To investigate responses of the study species to environmental factors, we developed ecological niche models, including variables related to climate, topography, land cover, human disturbance, and prey occurrence. To test for spatial niche conservatism we estimated niche overlap within the Indian subcontinent for current time, allowing us to include the main environmental facets that can constitute the species niche. We then examined how species ecological affinities (habitat requirements) can influence spatial conservation strategies, namely protected area coverage. Finally, to explore the possibility of different climatic-suitability trends over time, we have also estimated species climatic suitability since the last interglacial (more specifically, for the period 140–120 ka) up to 2070. We used a species of small cat (Jungle Cat, Felis chaus) that is sympatric with Prionailurus and belongs to a lineage closely related to it (the genus Felis is the extant sister clade of the clade containing Prionailurus; the two clades diverged at 6.18 Ma32) as an outgroup in analyses to test whether environmental response and niche overlap are relatively more similar within Prionailurus. Within the Indian subcontinent, climatic niche conservatism has been shown for some species with shared biogeographic histories but not for phylogenetically closely related mammalian species33. Although this is the first broad-scale comparative assessment of habitat requirements for all Prionailurus species in south Asia, existing expert knowledge on local habitat requirements points to the use of particular environments34,35,36. We therefore expect this pattern to be maintained on a macroscale and visible through species-specific responses.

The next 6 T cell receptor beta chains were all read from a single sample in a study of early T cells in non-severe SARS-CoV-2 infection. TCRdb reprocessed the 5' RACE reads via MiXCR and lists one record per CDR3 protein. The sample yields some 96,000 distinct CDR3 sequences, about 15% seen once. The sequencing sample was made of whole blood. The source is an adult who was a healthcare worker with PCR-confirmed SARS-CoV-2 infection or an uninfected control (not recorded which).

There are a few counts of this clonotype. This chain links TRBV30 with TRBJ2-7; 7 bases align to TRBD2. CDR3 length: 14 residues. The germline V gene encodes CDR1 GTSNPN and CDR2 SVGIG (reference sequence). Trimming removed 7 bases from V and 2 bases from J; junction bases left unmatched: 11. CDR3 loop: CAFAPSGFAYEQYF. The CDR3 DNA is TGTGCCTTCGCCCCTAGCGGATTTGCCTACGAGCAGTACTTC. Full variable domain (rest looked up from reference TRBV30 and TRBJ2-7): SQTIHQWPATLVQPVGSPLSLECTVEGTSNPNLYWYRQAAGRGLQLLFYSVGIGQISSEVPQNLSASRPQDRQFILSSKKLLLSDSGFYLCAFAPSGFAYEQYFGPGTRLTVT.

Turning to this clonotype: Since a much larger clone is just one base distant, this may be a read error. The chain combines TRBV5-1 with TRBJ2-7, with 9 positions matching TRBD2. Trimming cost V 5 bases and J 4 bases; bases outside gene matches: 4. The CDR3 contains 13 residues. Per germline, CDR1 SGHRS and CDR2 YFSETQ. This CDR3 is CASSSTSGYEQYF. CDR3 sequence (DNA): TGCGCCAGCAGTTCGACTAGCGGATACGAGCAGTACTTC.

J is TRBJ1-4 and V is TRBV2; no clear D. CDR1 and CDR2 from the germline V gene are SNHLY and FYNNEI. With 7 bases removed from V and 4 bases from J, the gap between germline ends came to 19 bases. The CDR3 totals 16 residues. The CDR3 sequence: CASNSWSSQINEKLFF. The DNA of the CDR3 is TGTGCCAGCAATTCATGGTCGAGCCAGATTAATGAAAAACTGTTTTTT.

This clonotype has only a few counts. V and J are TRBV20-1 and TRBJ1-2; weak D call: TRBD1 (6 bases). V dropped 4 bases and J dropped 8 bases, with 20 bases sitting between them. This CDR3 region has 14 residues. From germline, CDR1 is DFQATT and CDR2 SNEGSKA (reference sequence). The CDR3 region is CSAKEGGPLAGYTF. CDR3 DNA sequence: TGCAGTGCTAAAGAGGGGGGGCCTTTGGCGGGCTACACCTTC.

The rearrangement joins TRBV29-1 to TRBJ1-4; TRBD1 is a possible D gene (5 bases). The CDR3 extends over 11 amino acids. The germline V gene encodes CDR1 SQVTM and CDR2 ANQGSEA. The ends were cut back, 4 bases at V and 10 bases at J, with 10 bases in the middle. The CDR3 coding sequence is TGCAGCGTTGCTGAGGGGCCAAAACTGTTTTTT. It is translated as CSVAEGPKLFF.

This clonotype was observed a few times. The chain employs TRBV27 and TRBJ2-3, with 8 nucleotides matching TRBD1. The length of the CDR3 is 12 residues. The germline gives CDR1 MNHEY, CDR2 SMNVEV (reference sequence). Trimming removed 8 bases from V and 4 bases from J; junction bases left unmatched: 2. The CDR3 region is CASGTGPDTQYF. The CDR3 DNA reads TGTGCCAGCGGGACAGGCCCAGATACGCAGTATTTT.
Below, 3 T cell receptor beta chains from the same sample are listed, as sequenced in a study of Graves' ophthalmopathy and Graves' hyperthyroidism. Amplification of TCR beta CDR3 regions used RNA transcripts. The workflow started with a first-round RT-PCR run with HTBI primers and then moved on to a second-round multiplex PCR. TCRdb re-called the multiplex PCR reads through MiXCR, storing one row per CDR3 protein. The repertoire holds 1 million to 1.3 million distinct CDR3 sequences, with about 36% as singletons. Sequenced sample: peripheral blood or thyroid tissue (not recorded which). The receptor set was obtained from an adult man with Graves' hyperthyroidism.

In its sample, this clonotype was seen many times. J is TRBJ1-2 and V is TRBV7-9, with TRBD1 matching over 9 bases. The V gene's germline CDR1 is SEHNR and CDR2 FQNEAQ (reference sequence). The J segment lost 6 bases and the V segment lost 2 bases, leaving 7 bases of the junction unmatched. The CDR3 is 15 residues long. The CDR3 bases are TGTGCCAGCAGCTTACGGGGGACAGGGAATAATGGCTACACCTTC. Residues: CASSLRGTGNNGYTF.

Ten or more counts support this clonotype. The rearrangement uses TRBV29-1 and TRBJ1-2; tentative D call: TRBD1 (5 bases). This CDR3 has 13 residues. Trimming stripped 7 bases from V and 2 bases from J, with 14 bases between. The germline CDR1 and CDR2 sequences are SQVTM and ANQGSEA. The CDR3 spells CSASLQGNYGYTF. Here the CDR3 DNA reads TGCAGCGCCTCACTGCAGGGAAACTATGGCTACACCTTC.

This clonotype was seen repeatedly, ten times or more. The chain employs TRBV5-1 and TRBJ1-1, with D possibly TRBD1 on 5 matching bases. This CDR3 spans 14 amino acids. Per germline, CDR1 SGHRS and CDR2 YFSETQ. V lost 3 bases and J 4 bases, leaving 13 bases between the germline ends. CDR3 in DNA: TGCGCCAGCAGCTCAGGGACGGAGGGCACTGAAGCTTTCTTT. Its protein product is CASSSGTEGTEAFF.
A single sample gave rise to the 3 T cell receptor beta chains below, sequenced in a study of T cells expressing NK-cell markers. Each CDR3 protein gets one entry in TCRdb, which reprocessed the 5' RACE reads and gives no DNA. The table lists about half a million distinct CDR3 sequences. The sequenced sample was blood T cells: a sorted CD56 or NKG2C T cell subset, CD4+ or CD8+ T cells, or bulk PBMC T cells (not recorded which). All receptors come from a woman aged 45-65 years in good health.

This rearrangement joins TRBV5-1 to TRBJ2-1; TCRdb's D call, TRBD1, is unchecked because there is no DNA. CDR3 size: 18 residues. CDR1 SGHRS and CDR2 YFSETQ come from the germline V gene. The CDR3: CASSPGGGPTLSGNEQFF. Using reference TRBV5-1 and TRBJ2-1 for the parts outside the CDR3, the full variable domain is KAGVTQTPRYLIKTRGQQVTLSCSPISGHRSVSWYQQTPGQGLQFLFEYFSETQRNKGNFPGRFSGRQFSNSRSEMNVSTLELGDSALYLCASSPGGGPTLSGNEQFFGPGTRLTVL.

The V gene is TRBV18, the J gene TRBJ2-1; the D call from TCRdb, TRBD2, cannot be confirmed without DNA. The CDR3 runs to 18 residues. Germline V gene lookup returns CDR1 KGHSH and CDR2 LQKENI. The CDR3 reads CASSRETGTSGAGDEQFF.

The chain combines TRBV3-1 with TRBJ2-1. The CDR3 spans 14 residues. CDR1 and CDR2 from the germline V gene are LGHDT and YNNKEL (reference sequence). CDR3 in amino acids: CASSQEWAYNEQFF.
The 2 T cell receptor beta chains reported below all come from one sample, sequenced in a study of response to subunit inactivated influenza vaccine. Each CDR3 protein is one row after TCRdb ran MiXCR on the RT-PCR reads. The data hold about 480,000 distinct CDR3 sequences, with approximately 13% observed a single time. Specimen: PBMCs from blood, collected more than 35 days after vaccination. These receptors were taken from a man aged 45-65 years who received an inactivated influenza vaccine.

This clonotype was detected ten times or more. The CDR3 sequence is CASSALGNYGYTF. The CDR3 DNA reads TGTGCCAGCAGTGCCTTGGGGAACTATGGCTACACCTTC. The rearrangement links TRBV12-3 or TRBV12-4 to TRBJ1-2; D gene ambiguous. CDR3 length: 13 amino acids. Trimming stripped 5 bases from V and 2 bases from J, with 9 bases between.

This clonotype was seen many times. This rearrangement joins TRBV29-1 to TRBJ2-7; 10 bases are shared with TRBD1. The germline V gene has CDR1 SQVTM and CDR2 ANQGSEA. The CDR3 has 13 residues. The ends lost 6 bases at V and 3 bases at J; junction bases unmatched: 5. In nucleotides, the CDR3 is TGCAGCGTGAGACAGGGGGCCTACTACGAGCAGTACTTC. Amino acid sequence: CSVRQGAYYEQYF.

Materials and methods

Study species